Do you feel the power of God when you look at all he has done for this nation? Do you stop for a minute and think of all that has been given and lost to ensure we citizens remain free? Not only have those called to serve in years past, but young women and men have volunteered and continue to step up to protect what our founding fathers began with deep thoughts, determination and many actions toward freedom as we enjoy today.
Tears start to roll earthbound as I say a prayer to honor those in my life that have endured the pain and agony of war. My dad was one of those. He rose to protect me and you. He moved around the world to do so, more than once, much like many women and men that serve in the armed forces today. He saw many atrocities and horrors of war in Vietnam and then later in Korea. He only spoke twice of these things to me. I was too young to share his everyday army life that encompassed many of his days of war. He spoke of losing friends, men who served next to him in battle as they stood feet from him. I recall the image in my mind as if this story is being told to me today. How unimaginable the depth to which he was affected. His mind and life outlook changed. The man I knew as Dad returned damaged and very different. He tirelessly attempted to sleep only to be awakened startled by his own screaming. He jumped when encountering the least little movement by anything around him: his kids, his wife, the doorbell, our dog and many, many more things.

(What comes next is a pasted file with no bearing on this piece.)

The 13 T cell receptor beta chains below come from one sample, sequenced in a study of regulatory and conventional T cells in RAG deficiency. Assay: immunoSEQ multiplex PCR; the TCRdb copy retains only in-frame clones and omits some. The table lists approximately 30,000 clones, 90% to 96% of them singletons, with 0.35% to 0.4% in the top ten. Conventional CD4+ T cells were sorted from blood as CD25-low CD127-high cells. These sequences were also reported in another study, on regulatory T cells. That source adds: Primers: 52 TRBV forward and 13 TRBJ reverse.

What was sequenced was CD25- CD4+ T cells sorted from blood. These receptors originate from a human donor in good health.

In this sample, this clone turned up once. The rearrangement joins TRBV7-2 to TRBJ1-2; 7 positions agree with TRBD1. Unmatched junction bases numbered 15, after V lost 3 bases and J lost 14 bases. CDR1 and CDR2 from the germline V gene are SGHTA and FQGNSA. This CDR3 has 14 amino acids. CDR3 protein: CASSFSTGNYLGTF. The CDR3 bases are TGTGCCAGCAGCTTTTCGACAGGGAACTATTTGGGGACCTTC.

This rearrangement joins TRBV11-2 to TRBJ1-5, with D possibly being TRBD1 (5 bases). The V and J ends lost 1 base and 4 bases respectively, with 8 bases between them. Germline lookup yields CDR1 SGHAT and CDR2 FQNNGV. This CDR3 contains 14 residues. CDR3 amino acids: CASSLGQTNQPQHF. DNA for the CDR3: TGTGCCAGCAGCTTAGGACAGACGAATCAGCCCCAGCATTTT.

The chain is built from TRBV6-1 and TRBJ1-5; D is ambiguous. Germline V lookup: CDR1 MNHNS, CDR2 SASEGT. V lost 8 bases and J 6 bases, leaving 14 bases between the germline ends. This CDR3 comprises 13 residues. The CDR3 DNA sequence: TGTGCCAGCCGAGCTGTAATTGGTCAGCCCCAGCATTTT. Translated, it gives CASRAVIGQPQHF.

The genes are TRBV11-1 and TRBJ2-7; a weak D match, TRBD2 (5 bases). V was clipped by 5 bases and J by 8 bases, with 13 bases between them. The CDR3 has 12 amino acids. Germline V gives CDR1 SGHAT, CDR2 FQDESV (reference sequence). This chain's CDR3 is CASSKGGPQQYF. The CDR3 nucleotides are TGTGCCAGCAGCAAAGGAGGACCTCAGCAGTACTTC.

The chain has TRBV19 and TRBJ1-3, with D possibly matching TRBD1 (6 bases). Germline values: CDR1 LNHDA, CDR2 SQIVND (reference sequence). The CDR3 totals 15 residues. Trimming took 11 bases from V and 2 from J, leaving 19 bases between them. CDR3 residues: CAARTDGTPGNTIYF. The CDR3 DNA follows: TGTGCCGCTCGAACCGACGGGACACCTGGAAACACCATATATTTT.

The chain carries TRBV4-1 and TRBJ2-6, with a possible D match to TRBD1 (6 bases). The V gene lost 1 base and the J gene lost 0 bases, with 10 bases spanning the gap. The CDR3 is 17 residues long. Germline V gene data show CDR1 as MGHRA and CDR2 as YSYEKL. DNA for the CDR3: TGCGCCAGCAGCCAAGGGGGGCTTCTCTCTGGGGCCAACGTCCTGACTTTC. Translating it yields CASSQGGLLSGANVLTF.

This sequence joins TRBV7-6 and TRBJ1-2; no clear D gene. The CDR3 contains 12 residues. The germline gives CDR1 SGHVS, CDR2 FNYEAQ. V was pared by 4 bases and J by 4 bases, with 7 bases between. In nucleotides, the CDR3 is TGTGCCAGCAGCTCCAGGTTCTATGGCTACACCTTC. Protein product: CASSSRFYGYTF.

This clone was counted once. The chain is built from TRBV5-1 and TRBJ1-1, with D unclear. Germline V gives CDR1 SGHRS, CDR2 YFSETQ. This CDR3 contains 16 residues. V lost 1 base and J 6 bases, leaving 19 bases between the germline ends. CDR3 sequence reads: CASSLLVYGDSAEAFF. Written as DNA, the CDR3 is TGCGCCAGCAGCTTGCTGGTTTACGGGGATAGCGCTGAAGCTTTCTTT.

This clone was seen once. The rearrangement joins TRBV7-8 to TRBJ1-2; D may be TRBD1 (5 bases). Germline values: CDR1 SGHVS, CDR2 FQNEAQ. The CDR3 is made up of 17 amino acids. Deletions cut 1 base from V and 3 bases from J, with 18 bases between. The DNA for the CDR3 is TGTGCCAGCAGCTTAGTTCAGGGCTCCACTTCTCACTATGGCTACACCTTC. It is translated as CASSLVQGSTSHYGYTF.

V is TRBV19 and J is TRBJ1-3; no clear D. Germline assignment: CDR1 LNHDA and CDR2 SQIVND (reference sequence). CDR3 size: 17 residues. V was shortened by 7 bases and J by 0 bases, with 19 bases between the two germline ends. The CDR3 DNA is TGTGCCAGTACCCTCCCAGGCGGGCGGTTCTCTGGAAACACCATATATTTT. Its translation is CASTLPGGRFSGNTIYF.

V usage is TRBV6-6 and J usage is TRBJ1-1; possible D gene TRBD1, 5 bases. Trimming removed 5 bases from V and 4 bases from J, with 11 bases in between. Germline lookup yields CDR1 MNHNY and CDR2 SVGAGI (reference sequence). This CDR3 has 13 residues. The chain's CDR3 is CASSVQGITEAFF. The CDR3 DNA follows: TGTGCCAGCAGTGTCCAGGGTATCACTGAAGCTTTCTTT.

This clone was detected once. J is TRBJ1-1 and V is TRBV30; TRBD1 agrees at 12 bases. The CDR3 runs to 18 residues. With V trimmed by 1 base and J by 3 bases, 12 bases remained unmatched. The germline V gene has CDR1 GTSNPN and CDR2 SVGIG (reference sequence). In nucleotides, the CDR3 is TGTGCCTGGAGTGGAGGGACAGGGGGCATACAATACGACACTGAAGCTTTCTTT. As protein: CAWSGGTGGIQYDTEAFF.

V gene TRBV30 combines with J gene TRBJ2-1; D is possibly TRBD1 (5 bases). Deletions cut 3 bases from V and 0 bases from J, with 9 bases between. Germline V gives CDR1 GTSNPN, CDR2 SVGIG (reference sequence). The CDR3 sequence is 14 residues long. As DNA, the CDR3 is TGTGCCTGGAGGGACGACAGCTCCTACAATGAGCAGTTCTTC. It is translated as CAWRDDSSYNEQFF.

My life changed too, for he brought the pangs of war home with him. I was lost to any understanding of my childhood battleground. I became a victim of war. Having never served a day of service for country in my life, my days were victim to man's conflict of existence to remain a country with freedom. I reach to comprehend how I accept and resolve this conflict within me.
I too, became part of America's war to remain free. A casualty of war, repeatedly assaulted and raped so many times as a youth, I grew up with monstrous confusion and consternation about what to do about this polar conundrum. How do I respect and love the one who fought for me, yet took so many things from me because of those battleground fights. Too many tears have fallen by now and I accept what was good and bad about my father's service for freedom.
In explaining how I feel today, all I can think of is a quote from 'Road to Perdition' when Tom Hanks shares about Michael Sullivan, the father in this epic, when asked if Sullivan was a good man or a bad man, he would always give the same reply, "He was my father."
A single tear drops to the ground and I turn away to try and live another moment in faith knowing this is God's plan for me.